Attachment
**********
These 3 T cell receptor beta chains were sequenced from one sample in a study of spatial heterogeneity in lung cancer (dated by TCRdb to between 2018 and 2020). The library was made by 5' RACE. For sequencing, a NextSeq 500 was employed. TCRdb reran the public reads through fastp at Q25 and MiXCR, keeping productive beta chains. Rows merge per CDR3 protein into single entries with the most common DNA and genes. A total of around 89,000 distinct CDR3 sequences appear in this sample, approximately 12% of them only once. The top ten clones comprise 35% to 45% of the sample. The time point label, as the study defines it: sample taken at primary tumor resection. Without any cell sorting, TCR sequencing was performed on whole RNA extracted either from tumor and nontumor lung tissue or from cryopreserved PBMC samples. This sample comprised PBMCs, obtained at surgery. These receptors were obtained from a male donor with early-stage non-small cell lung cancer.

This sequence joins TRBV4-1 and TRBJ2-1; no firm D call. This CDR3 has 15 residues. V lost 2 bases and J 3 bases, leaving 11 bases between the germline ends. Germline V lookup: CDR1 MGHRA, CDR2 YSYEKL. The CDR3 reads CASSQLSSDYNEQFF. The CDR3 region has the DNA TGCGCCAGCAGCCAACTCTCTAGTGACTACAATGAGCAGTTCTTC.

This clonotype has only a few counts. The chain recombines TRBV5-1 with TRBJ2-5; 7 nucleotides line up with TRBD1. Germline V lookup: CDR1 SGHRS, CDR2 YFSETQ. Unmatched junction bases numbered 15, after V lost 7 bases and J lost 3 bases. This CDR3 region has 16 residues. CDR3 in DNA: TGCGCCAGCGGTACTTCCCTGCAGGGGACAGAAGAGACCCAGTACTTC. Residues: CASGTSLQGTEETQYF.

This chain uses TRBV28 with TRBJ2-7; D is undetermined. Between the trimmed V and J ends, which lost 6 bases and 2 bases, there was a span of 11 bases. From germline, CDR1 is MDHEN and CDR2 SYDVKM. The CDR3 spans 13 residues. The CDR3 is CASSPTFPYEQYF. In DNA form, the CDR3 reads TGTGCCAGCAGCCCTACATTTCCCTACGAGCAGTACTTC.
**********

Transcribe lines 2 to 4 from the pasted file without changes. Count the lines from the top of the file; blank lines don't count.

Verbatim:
This sequence joins TRBV4-1 and TRBJ2-1; no firm D call. This CDR3 has 15 residues. V lost 2 bases and J 3 bases, leaving 11 bases between the germline ends. Germline V lookup: CDR1 MGHRA, CDR2 YSYEKL. The CDR3 reads CASSQLSSDYNEQFF. The CDR3 region has the DNA TGCGCCAGCAGCCAACTCTCTAGTGACTACAATGAGCAGTTCTTC.

This clonotype has only a few counts. The chain recombines TRBV5-1 with TRBJ2-5; 7 nucleotides line up with TRBD1. Germline V lookup: CDR1 SGHRS, CDR2 YFSETQ. Unmatched junction bases numbered 15, after V lost 7 bases and J lost 3 bases. This CDR3 region has 16 residues. CDR3 in DNA: TGCGCCAGCGGTACTTCCCTGCAGGGGACAGAAGAGACCCAGTACTTC. Residues: CASGTSLQGTEETQYF.

This chain uses TRBV28 with TRBJ2-7; D is undetermined. Between the trimmed V and J ends, which lost 6 bases and 2 bases, there was a span of 11 bases. From germline, CDR1 is MDHEN and CDR2 SYDVKM. The CDR3 spans 13 residues. The CDR3 is CASSPTFPYEQYF. In DNA form, the CDR3 reads TGTGCCAGCAGCCCTACATTTCCCTACGAGCAGTACTTC.